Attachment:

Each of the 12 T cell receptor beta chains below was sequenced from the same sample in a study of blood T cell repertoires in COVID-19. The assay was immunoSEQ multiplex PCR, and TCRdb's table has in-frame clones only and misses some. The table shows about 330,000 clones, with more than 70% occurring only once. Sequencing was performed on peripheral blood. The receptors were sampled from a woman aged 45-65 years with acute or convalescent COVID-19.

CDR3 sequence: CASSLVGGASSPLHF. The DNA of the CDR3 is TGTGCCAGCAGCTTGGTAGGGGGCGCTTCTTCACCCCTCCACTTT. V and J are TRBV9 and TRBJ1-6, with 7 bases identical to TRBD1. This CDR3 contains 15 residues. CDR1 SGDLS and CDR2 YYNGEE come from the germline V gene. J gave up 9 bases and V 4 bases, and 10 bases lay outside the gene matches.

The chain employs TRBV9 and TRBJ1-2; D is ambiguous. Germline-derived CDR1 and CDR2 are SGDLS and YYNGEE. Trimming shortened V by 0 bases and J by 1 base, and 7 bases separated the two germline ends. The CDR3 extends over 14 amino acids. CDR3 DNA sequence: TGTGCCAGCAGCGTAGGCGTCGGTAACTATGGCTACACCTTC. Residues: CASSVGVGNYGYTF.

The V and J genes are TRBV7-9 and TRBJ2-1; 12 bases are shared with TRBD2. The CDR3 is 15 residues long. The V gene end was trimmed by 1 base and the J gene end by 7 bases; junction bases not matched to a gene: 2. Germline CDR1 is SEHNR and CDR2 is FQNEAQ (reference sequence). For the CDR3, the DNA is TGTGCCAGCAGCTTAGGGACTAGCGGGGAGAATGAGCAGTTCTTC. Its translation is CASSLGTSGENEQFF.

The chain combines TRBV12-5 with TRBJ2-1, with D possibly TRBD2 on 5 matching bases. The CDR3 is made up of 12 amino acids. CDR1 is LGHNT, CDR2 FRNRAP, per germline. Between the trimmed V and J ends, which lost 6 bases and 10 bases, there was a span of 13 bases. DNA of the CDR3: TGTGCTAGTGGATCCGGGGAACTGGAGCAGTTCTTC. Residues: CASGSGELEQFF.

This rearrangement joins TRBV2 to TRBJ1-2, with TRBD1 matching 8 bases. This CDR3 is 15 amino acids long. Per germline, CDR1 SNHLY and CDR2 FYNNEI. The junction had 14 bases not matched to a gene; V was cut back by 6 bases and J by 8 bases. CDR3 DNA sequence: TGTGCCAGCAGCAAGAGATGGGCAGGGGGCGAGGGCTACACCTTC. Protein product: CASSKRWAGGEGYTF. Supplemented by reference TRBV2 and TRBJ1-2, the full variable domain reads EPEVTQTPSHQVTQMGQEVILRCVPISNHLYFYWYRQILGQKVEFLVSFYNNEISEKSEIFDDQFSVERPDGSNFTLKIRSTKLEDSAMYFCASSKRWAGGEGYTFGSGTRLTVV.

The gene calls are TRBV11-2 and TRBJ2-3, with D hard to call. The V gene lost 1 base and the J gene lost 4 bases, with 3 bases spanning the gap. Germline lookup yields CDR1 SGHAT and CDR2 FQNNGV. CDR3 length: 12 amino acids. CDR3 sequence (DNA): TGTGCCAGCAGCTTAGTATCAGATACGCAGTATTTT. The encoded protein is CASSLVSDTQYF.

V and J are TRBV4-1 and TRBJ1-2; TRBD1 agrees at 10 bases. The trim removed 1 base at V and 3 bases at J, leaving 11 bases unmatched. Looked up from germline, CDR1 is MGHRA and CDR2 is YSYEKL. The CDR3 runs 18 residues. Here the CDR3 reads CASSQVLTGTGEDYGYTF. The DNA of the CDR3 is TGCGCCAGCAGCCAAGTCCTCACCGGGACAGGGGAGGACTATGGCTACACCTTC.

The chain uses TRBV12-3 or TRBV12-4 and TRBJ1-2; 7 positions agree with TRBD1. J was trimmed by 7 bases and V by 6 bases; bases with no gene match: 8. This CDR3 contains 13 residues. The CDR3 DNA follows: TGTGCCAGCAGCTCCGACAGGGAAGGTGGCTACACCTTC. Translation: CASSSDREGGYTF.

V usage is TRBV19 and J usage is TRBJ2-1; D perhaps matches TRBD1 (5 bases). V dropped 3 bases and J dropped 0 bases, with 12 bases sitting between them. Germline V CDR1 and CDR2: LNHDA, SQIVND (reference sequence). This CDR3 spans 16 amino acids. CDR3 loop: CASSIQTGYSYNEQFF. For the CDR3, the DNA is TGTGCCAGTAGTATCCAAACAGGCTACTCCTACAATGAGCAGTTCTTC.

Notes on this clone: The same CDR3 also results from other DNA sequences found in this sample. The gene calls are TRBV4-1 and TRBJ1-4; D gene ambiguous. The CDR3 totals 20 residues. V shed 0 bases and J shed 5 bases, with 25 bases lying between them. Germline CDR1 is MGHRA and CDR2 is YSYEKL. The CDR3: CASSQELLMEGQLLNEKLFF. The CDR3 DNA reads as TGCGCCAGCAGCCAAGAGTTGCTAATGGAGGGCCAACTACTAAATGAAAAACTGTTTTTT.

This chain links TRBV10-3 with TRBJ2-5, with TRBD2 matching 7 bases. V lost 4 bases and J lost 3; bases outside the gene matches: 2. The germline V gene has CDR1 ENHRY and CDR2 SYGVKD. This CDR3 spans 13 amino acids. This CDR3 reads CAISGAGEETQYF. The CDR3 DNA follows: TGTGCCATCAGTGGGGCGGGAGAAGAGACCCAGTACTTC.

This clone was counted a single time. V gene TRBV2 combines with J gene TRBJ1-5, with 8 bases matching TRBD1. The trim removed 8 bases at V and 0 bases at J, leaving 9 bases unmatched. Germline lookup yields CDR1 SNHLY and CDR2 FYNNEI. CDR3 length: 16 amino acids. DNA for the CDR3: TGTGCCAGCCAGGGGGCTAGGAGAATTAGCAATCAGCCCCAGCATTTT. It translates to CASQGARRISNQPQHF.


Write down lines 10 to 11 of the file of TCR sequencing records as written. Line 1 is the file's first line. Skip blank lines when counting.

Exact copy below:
V usage is TRBV19 and J usage is TRBJ2-1; D perhaps matches TRBD1 (5 bases). V dropped 3 bases and J dropped 0 bases, with 12 bases sitting between them. Germline V CDR1 and CDR2: LNHDA, SQIVND (reference sequence). This CDR3 spans 16 amino acids. CDR3 loop: CASSIQTGYSYNEQFF. For the CDR3, the DNA is TGTGCCAGTAGTATCCAAACAGGCTACTCCTACAATGAGCAGTTCTTC.

Notes on this clone: The same CDR3 also results from other DNA sequences found in this sample. The gene calls are TRBV4-1 and TRBJ1-4; D gene ambiguous. The CDR3 totals 20 residues. V shed 0 bases and J shed 5 bases, with 25 bases lying between them. Germline CDR1 is MGHRA and CDR2 is YSYEKL. The CDR3: CASSQELLMEGQLLNEKLFF. The CDR3 DNA reads as TGCGCCAGCAGCCAAGAGTTGCTAATGGAGGGCCAACTACTAAATGAAAAACTGTTTTTT.